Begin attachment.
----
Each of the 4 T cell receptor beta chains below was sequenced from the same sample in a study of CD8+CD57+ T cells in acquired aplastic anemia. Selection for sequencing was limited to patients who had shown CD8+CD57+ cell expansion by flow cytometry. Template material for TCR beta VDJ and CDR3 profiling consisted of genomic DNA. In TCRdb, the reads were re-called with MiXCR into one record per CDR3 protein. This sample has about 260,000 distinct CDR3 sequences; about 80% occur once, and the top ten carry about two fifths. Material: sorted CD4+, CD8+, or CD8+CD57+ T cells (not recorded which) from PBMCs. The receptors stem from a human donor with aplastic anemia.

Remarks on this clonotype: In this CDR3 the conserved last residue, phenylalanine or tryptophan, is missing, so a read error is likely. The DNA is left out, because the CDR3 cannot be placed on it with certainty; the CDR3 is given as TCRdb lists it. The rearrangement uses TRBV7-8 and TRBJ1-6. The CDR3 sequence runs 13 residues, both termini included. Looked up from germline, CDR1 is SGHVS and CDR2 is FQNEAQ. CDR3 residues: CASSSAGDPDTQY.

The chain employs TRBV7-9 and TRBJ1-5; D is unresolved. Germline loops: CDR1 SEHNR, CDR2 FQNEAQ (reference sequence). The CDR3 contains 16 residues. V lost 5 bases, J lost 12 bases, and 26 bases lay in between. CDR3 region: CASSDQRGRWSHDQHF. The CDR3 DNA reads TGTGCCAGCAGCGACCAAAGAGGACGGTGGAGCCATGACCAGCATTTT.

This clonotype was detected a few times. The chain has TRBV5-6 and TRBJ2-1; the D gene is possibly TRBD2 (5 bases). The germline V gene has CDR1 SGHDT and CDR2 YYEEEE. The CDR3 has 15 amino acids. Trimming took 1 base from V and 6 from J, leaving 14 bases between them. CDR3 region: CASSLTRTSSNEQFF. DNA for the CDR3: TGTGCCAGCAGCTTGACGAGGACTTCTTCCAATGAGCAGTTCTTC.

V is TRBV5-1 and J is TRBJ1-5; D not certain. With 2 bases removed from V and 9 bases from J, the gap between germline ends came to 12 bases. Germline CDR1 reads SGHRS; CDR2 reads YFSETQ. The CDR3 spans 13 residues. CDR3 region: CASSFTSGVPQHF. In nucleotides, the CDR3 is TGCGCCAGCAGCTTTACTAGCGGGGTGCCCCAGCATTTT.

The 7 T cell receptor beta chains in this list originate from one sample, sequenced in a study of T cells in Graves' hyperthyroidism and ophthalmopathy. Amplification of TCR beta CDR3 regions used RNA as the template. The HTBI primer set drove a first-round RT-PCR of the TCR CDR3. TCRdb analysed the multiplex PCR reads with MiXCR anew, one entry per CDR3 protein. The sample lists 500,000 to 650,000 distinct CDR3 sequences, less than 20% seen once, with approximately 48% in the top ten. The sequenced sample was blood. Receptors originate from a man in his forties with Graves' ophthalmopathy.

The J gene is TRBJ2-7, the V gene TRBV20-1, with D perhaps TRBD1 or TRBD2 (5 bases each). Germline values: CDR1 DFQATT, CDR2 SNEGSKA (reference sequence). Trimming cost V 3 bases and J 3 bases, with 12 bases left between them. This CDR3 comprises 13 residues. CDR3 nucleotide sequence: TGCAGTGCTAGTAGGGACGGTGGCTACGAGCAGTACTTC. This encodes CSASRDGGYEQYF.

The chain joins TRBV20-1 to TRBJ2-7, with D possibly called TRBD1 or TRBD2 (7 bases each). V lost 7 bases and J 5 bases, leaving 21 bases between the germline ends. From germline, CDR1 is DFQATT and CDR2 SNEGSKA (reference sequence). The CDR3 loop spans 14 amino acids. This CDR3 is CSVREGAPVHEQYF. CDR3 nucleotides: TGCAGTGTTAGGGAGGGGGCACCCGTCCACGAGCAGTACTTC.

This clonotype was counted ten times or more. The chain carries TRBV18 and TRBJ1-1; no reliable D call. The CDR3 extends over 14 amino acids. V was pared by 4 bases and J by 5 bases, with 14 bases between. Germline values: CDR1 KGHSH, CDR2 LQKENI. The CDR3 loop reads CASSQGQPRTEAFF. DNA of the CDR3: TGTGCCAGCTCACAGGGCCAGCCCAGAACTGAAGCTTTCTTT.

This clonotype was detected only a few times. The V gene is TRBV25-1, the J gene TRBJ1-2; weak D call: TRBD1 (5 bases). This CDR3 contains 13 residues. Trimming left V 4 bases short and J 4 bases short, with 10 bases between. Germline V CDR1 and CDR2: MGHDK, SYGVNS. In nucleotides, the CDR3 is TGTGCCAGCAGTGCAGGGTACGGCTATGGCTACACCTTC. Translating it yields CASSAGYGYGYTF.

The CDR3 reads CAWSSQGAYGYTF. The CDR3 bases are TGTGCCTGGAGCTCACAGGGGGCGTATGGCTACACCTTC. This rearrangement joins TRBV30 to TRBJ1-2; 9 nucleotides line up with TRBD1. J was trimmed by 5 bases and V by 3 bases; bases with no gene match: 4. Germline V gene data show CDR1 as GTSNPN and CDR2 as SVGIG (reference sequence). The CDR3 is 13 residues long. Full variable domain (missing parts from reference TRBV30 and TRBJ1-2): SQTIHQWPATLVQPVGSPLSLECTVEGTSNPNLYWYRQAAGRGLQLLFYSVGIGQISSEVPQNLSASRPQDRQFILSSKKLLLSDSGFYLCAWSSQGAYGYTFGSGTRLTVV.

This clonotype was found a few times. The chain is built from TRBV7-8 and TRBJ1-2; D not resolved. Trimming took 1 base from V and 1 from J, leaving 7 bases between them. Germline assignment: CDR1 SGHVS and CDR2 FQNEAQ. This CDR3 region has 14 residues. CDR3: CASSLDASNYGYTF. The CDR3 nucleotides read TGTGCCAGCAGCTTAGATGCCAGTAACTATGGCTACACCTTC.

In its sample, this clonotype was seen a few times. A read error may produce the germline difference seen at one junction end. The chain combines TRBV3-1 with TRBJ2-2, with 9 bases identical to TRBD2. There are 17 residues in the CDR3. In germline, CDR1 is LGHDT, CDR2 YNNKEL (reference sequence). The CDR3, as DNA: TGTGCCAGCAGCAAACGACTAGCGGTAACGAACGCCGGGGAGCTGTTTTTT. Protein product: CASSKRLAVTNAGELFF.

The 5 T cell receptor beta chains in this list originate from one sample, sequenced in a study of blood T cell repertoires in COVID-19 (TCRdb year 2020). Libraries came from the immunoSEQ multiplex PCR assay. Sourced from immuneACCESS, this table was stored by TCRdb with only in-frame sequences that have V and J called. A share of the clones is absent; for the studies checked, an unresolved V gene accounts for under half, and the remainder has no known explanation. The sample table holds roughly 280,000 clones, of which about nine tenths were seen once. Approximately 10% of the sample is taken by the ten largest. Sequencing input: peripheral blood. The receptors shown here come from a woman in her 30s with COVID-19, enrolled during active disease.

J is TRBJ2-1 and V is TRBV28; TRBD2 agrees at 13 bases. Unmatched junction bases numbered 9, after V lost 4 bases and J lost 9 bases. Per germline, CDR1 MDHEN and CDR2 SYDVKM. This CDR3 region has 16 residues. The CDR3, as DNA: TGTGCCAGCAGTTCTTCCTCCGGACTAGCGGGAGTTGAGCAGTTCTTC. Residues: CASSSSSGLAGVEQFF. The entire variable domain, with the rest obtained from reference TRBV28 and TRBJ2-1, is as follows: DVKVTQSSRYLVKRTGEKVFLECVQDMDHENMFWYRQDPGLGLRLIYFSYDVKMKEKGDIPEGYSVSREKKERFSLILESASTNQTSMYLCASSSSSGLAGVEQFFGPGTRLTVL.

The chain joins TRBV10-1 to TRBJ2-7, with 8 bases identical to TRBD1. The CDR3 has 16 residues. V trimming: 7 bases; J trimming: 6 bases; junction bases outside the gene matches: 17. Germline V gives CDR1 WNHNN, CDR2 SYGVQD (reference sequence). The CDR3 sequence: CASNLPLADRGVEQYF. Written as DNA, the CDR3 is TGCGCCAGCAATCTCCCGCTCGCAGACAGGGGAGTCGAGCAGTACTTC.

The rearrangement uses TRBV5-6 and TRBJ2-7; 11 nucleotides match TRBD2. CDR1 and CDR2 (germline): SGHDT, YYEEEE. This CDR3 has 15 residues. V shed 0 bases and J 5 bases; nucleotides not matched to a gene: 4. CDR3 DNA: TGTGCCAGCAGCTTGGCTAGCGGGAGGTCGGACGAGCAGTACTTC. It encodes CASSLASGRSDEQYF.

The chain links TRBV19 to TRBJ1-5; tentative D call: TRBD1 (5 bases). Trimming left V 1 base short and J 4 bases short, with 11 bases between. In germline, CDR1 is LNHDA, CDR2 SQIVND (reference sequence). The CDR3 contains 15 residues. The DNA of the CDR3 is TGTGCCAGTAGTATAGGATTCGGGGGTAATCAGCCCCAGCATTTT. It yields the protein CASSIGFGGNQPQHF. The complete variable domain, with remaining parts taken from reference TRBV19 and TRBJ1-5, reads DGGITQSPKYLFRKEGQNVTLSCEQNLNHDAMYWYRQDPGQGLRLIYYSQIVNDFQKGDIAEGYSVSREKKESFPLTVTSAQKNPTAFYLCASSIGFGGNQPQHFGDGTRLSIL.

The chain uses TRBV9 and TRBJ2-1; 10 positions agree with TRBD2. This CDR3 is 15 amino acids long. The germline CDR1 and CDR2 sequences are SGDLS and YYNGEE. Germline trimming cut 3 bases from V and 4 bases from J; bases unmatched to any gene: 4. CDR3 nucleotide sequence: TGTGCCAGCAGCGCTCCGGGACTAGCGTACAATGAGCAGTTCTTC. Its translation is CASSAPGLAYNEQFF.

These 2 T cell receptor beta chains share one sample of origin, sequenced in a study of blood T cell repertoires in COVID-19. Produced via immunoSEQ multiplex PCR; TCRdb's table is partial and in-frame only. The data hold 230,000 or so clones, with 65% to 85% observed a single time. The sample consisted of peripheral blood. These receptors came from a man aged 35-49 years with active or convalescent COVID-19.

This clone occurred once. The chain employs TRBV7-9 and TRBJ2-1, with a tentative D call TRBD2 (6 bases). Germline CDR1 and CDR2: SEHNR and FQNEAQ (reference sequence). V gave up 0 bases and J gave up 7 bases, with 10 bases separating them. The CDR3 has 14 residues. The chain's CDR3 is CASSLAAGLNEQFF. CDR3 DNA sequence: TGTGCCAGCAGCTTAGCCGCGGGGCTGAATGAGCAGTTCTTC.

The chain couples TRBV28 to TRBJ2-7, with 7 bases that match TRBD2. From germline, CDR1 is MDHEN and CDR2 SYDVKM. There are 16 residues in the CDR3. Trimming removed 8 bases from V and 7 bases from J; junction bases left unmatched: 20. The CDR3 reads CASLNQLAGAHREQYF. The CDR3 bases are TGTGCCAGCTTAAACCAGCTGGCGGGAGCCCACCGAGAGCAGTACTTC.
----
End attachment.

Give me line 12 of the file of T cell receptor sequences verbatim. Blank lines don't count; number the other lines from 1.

This clonotype was found a few times. The chain is built from TRBV7-8 and TRBJ1-2; D not resolved. Trimming took 1 base from V and 1 from J, leaving 7 bases between them. Germline assignment: CDR1 SGHVS and CDR2 FQNEAQ. This CDR3 region has 14 residues. CDR3: CASSLDASNYGYTF. The CDR3 nucleotides read TGTGCCAGCAGCTTAGATGCCAGTAACTATGGCTACACCTTC.